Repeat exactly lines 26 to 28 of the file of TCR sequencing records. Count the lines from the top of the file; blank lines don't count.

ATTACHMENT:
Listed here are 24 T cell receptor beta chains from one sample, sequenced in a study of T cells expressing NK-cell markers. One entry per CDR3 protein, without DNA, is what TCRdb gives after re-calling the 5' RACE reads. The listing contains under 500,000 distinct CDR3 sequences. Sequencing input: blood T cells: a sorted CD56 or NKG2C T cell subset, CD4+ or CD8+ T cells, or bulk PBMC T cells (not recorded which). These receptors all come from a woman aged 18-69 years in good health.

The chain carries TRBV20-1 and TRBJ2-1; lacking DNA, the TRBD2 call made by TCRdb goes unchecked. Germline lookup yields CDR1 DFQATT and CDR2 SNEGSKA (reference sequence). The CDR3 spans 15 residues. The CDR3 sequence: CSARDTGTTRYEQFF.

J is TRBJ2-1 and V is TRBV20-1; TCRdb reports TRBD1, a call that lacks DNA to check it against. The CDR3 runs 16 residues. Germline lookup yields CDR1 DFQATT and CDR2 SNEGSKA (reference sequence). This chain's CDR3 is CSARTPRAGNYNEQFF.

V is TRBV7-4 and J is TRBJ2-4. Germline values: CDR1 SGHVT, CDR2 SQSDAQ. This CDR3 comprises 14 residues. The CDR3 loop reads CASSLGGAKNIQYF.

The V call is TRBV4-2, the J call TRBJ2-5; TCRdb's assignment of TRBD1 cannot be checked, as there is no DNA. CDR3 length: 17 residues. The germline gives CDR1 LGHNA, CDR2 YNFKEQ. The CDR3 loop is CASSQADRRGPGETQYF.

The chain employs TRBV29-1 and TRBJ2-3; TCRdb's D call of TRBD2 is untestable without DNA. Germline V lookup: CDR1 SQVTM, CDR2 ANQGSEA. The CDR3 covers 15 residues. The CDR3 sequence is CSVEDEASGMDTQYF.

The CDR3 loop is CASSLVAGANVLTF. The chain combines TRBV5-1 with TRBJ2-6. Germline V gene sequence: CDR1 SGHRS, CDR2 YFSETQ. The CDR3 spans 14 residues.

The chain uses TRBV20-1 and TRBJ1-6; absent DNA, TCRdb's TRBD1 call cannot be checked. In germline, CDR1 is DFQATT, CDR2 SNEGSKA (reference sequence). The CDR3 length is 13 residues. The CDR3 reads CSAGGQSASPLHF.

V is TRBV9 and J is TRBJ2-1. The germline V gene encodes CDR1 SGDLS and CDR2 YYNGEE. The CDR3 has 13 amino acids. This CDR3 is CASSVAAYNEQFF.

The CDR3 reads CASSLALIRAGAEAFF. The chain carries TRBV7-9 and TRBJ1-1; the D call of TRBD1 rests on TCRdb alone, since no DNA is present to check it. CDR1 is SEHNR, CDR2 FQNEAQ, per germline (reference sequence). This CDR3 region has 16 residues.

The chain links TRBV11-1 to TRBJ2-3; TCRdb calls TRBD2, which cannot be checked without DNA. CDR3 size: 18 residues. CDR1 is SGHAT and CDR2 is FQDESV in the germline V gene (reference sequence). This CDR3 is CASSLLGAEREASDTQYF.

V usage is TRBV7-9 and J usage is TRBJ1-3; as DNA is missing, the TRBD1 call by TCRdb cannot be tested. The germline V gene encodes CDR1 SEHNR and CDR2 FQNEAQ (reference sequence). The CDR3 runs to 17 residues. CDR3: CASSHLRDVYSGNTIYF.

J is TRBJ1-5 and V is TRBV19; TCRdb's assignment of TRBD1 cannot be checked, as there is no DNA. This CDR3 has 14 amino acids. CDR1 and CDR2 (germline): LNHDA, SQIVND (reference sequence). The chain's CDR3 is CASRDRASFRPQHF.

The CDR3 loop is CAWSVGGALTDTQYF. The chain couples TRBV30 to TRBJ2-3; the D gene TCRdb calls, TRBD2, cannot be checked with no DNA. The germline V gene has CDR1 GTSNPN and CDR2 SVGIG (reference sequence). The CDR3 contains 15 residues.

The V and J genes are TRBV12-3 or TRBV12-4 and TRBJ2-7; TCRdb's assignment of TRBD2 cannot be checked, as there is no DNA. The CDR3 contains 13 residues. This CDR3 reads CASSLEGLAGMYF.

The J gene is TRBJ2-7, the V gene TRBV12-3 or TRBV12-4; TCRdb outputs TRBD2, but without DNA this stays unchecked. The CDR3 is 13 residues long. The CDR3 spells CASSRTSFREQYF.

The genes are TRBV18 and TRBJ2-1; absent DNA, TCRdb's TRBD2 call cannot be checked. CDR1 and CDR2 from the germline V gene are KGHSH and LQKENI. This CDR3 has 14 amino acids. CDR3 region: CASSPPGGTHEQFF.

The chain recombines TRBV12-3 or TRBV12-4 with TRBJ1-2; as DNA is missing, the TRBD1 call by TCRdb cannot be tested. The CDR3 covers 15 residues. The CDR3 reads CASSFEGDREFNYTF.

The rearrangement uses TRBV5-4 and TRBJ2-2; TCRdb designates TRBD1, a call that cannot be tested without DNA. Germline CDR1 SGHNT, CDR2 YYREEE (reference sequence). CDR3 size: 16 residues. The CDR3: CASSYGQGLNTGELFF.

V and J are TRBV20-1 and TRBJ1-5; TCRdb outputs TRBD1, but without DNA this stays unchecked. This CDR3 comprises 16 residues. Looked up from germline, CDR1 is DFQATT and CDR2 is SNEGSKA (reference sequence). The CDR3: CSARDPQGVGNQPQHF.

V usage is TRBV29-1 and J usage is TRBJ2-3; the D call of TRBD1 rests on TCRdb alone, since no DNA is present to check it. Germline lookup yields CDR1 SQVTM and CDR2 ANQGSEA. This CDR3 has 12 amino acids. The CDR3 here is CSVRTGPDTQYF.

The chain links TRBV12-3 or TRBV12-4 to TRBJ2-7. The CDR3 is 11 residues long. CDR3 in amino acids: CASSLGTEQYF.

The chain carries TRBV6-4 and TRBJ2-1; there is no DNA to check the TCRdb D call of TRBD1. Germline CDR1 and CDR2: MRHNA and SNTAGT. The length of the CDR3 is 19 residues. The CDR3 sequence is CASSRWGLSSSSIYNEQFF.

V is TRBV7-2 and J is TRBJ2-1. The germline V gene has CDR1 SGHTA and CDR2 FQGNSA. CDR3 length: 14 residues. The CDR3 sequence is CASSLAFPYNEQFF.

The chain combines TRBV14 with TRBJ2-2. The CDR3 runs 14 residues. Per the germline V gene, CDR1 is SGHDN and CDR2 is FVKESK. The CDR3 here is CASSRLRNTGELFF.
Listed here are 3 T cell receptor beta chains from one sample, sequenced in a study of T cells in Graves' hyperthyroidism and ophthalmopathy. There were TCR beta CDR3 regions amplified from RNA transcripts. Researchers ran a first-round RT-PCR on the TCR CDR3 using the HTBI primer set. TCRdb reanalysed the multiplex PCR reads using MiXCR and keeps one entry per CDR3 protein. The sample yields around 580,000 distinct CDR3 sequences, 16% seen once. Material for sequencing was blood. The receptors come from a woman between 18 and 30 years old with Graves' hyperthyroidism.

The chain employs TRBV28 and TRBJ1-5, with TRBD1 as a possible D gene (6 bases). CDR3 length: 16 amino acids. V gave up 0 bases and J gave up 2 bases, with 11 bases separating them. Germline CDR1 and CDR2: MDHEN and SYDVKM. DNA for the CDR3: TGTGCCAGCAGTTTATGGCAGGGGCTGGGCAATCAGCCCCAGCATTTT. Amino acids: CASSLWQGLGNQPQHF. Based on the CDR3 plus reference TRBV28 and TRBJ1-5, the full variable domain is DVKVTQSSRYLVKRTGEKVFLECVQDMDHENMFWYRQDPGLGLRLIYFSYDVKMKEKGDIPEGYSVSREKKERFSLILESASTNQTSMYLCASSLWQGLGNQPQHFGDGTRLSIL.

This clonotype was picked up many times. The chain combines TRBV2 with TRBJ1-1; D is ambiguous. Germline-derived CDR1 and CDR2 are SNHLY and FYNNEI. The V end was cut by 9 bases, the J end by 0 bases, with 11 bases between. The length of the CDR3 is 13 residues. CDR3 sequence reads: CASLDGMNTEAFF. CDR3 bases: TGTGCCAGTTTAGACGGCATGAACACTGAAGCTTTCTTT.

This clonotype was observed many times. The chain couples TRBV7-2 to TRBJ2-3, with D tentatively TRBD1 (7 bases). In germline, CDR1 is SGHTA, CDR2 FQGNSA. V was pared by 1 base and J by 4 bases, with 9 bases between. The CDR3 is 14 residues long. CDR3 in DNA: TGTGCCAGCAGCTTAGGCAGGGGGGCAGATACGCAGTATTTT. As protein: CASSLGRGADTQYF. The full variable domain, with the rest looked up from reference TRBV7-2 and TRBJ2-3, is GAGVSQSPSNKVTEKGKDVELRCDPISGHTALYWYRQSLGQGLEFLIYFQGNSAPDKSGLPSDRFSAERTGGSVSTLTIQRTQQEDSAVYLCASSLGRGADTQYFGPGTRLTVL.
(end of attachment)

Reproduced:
Listed here are 3 T cell receptor beta chains from one sample, sequenced in a study of T cells in Graves' hyperthyroidism and ophthalmopathy. There were TCR beta CDR3 regions amplified from RNA transcripts. Researchers ran a first-round RT-PCR on the TCR CDR3 using the HTBI primer set. TCRdb reanalysed the multiplex PCR reads using MiXCR and keeps one entry per CDR3 protein. The sample yields around 580,000 distinct CDR3 sequences, 16% seen once. Material for sequencing was blood. The receptors come from a woman between 18 and 30 years old with Graves' hyperthyroidism.

The chain employs TRBV28 and TRBJ1-5, with TRBD1 as a possible D gene (6 bases). CDR3 length: 16 amino acids. V gave up 0 bases and J gave up 2 bases, with 11 bases separating them. Germline CDR1 and CDR2: MDHEN and SYDVKM. DNA for the CDR3: TGTGCCAGCAGTTTATGGCAGGGGCTGGGCAATCAGCCCCAGCATTTT. Amino acids: CASSLWQGLGNQPQHF. Based on the CDR3 plus reference TRBV28 and TRBJ1-5, the full variable domain is DVKVTQSSRYLVKRTGEKVFLECVQDMDHENMFWYRQDPGLGLRLIYFSYDVKMKEKGDIPEGYSVSREKKERFSLILESASTNQTSMYLCASSLWQGLGNQPQHFGDGTRLSIL.

This clonotype was picked up many times. The chain combines TRBV2 with TRBJ1-1; D is ambiguous. Germline-derived CDR1 and CDR2 are SNHLY and FYNNEI. The V end was cut by 9 bases, the J end by 0 bases, with 11 bases between. The length of the CDR3 is 13 residues. CDR3 sequence reads: CASLDGMNTEAFF. CDR3 bases: TGTGCCAGTTTAGACGGCATGAACACTGAAGCTTTCTTT.